As I have said, this is a critical issue. I may have differences with you, Mr. Chairman, but I believe we have been honest with each other. If we want to move forward together on this, I want to suggest that some adjustments need to be made at the White House, whose bipartisanship I praised in my last statement, and in your leadership. I am not confident, Mr. Chairman.

 

    Chairman HYDE. I would like to say to the gentleman that I am not aware and not privy to the machinations that apparently are machinating, and I welcome the gentleman——

 

    Mr. LANTOS. Would you spell that, Mr. Chairman?

 

    Chairman HYDE. I can hardly pronounce it—Mr. Flake of Arizona for a brief statement.

 

    Mr. FLAKE. I will insert a statement for the record, but I just want to echo concerns that this does expire next month. We could be actually debating legislation to improve it rather than simply extend it, and I would certainly prefer that but hope that we move quickly on it in the future.

 

    Thank you.

 

    [The prepared statement of Mr. Flake follows:]

 

PREPARED STATEMENT OF THE HONORABLE JEFF FLAKE, A REPRESENTATIVE IN CONGRESS FROM THE STATE OF ARIZONA

 

    While Chairman Hyde should be commended for his diligence in attempting to ensure that the Export Administration Act does not expire next month on August 20, I would like to draw the Committee's attention to legislation I cosponsored last week with some of my colleagues on the Committee.

 

    This legislation, the Export Administration Act, would not merely extend the current existing export control regime, but improve upon it in areas that are of concern not only for industry, but for those who are concerned with our national security. The EAA adopts the recommendations of defense and national security experts by establishing a smarter, more effective export control framework tailored to fit today's world, rather than the world of 1979. Both Vice President Cheney and National Security Advisor Condoleezza Rice have indicated their full and enthusiastic support for the bill.

 

    In areas such as end use and user controls, the EAA goes above and beyond the current law, and codifies current regulation. The EAA also establishes tough new criminal and civil penalties for export control violations, which go significantly further than the slap on the wrist violators currently face.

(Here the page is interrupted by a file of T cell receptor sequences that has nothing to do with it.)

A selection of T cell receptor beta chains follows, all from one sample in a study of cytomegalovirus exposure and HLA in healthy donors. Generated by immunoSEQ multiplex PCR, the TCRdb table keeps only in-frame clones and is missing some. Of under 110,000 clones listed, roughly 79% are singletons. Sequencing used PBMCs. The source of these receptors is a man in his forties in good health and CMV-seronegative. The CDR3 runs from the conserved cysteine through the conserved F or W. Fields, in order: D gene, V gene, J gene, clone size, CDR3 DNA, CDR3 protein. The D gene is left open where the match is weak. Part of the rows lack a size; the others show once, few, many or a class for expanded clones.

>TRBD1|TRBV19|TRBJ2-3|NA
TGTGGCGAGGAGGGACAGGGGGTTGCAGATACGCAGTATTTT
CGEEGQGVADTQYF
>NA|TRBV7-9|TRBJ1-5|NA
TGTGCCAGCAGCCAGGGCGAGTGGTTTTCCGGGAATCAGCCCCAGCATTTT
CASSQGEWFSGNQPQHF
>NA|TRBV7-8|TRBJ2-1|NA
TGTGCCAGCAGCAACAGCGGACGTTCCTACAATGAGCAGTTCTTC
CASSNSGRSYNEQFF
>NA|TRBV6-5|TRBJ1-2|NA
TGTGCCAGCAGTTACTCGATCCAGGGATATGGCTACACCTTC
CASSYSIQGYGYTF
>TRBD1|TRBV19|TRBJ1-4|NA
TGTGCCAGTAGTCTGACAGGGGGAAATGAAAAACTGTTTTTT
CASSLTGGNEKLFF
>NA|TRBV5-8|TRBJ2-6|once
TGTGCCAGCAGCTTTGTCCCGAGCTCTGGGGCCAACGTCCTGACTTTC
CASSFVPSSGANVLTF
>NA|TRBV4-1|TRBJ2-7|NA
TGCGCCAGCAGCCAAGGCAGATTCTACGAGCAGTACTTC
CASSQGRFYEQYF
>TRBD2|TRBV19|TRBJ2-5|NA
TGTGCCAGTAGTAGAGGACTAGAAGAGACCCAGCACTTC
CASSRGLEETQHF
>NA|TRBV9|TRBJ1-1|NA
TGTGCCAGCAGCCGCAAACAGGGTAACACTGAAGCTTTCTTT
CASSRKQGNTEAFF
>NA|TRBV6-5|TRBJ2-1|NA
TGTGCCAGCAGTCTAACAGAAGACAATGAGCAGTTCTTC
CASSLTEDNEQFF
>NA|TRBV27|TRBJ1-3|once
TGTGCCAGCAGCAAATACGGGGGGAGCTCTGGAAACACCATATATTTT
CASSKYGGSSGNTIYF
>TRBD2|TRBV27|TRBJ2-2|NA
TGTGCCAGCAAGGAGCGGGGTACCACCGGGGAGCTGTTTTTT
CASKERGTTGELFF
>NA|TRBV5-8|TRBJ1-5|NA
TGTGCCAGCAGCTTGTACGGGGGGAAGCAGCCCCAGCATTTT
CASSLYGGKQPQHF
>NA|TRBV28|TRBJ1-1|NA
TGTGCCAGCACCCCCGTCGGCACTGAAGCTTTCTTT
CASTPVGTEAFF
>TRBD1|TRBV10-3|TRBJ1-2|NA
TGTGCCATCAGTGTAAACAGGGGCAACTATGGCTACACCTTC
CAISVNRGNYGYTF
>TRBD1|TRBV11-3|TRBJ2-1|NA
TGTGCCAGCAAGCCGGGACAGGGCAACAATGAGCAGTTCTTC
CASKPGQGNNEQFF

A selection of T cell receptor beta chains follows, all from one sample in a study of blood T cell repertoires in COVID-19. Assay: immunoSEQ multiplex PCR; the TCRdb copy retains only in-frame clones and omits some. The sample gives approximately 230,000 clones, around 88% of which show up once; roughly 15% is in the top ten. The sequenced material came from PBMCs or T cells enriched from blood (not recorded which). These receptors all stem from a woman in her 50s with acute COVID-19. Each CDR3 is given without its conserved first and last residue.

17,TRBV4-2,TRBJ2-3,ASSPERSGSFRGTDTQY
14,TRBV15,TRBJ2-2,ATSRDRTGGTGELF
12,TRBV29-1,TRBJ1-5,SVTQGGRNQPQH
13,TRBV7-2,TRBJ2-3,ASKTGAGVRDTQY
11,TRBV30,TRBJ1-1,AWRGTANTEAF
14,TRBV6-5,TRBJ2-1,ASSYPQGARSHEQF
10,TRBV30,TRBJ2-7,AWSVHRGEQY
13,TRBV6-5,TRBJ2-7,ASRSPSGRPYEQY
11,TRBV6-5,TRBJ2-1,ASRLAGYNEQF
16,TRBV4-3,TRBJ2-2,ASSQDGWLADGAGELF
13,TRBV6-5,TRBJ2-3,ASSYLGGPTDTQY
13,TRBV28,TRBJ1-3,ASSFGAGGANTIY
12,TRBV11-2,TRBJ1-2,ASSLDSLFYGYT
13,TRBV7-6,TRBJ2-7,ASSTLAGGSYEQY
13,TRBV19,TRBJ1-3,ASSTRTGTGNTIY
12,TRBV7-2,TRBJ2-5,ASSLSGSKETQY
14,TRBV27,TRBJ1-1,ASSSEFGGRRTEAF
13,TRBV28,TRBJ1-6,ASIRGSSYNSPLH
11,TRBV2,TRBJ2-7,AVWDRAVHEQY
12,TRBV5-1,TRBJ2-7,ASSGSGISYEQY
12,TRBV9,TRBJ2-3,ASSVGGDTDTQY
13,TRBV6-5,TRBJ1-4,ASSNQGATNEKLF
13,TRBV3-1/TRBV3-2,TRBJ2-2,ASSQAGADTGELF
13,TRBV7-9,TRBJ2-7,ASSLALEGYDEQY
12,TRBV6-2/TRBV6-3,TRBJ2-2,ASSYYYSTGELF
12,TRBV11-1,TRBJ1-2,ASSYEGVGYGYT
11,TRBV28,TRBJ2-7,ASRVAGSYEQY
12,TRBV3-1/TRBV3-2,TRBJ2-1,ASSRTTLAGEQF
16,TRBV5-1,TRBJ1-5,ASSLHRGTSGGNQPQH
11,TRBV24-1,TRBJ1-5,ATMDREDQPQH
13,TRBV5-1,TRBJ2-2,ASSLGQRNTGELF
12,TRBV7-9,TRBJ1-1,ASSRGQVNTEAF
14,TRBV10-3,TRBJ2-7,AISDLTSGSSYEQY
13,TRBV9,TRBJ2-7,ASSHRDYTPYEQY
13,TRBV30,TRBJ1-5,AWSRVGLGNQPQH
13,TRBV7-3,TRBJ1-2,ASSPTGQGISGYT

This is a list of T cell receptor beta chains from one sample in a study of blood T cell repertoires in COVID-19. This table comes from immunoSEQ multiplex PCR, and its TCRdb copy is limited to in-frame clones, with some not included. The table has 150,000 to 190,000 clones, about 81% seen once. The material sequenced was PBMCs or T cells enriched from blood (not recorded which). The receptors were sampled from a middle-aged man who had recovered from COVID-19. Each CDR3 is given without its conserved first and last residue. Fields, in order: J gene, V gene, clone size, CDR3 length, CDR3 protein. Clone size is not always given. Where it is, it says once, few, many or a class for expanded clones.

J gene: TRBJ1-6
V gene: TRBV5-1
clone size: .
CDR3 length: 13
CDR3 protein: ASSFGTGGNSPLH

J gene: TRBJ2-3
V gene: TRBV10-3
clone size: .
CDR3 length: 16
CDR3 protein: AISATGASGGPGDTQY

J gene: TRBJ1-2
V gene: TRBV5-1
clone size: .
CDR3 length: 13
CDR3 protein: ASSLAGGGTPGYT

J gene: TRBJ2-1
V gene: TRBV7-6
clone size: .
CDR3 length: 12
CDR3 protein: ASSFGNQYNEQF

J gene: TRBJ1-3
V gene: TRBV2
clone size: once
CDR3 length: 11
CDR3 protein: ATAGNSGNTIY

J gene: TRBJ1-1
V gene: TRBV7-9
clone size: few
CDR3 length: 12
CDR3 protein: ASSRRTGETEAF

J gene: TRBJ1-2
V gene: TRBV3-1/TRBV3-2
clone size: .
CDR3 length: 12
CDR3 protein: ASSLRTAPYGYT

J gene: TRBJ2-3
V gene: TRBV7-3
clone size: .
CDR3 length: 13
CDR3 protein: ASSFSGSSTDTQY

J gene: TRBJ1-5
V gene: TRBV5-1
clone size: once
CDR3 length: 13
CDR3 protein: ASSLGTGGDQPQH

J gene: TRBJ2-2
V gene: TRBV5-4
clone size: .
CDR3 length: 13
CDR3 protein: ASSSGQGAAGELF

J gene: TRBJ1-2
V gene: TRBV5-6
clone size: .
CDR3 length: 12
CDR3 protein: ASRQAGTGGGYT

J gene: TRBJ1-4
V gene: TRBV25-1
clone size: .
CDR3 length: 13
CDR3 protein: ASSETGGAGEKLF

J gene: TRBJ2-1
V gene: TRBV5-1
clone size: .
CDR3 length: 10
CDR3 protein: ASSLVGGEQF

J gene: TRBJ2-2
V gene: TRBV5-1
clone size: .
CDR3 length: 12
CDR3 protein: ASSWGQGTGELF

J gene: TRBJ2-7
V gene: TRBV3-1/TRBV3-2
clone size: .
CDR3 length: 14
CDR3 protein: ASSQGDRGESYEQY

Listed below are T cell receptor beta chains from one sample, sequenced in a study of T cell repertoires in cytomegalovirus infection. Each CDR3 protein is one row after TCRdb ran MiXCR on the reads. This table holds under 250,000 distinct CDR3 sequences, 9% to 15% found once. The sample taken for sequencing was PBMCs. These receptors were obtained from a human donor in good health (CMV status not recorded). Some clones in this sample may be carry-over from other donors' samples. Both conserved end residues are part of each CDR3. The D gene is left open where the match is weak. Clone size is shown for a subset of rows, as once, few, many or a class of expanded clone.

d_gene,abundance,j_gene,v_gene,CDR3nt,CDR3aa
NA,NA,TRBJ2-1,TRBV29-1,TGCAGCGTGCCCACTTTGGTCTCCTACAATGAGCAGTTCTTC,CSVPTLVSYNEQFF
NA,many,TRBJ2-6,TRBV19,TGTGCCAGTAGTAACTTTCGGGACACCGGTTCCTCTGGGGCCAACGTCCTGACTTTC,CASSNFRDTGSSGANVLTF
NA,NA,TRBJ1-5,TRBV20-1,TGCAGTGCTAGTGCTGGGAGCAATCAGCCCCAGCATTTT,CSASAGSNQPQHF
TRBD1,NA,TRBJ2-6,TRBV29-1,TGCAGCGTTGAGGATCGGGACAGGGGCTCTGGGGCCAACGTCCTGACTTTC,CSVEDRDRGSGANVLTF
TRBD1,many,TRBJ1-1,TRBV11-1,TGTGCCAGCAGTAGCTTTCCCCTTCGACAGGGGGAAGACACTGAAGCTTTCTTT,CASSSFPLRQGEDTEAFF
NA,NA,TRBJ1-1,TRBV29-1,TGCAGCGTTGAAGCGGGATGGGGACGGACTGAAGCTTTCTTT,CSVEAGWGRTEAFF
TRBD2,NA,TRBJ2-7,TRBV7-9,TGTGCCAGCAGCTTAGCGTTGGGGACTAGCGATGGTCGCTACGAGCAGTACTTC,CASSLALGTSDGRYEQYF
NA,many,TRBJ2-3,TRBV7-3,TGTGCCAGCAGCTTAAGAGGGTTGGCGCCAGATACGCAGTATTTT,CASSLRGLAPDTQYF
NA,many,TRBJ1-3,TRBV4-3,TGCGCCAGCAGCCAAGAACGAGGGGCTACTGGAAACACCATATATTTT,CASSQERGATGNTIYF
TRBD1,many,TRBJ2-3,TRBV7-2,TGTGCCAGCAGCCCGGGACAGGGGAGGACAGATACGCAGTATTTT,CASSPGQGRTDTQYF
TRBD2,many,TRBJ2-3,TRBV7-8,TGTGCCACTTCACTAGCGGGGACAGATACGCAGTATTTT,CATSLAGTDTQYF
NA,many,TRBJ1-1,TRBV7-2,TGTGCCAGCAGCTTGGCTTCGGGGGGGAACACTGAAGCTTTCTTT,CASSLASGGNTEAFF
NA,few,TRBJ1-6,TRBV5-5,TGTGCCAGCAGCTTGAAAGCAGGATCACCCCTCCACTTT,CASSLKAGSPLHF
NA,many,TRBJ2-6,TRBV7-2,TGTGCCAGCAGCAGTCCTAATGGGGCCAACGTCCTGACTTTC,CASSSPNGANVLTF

It is not likely that the Senate will also extend current law for three months. Given this improbability, we are risking expiration of current law. Should that occur, the International Economic Emergency Powers Act (IEEPA) will take effect, and we will see even lower penalties for offenders, and also court challenges to the authority of the Bureau of Export Administration to implement the EAA of 1979 under IEEPA. The longer the Congress delays, the more likely it is that a court would rule that BXA lacks the authority to implement the EAA of 1979 under IEEPA.

 

    I fear that another delay in reauthorizing the EAA will only encourage inactivity on this issue in the Congress. It is time to act responsibly and bring our export control system into the 21st century.

 

    Chairman HYDE. Very well. I understand there are no amendments. Therefore, the question occurs on the motion to report the bill, H.R. 2602, favorably.

 

    All in favor, say aye.

 

    Opposed, no.

 

    The ayes have it and the motion to report favorably is adopted. Without objection, the Chairman is authorized to move to go to conference, pursuant to House Rule 22. Without objection, the staff is directed to make any technical and conforming changes.